Thursday, January 3, 2013

History of Al Capone and Life in New York


Alphonse Capone

Alphonse Capone (1899–1947) was born in Brooklyn, New York, the son of current Italian migrant Gabriele and Teresina Capone. A poor family that came to America looking for a better life, the Capones and their eight children lived a typical migrant lifestyle in a New York residence. Capone's father be as a barber, and his mother be a seamstress. There was nothing in Capone's infancy or family life that could have forecast his rise to infamy as America’s most infamous gangster.

Capone was a good student in his Brooklyn basic school, but began falling after and had to replicate the sixth grade. It was roughly that time that he started playing hooky and execution out at the Brooklyn port. One day, Capone's teacher hit him for impertinence and he beat back. The principal gave him a beating, and Capone never again revisit to school.

Torrio was running a numbers and betting operation near Capone's home when Capone begins running small tasks for him. Although Torrio left Brooklyn for Chicago in 1909, the two stayed close. Early on, Capone fixed to lawful employment, working in a weapons factory and as a paper cutter. He did spend some time amongst the street gangs in Brooklyn, but aside from infrequent scratch, his gang behavior was mostly monotonous.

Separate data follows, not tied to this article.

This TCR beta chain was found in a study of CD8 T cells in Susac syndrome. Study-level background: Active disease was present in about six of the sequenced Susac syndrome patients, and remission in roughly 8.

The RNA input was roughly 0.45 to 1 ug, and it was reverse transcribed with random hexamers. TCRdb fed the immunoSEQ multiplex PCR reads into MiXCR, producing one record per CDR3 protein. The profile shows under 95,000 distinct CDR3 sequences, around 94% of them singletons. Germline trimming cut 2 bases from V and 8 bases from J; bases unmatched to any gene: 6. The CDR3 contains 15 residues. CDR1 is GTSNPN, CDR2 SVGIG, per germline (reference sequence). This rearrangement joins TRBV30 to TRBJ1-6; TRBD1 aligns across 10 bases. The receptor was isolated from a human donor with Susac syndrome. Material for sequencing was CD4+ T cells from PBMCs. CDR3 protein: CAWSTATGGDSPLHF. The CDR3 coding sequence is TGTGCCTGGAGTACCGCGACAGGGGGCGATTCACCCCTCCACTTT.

When Capone was 19, he married Mae Coughlin just weeks subsequent the birth of their child, Albert Francis. His previous boss and friend Johnny Torrio was the boy's godfather. Now a husband and a father, Capone required doing right by his family, so he stimulated to Baltimore where he took a truthful job as a bookkeeper for a building company. But when Capone's father died of a heart attack in 1920, Torrio request him to come to Chicago. Capone bound at the occasion.

In Chicago, Torrio was supervise over a flourishing business in betting and prostitution, but with the performance in 1920 of the 18th Amendment barring the sale and expenditure of alcohol, Torrio focused on a new, more profitable field: copying. As a former petty gangster and bookkeeper, Capone brought both his street smarts and his proficiency with numbers to Torrio’s Chicago process. Torrio documented Capone's skills and quickly advanced him to partner.

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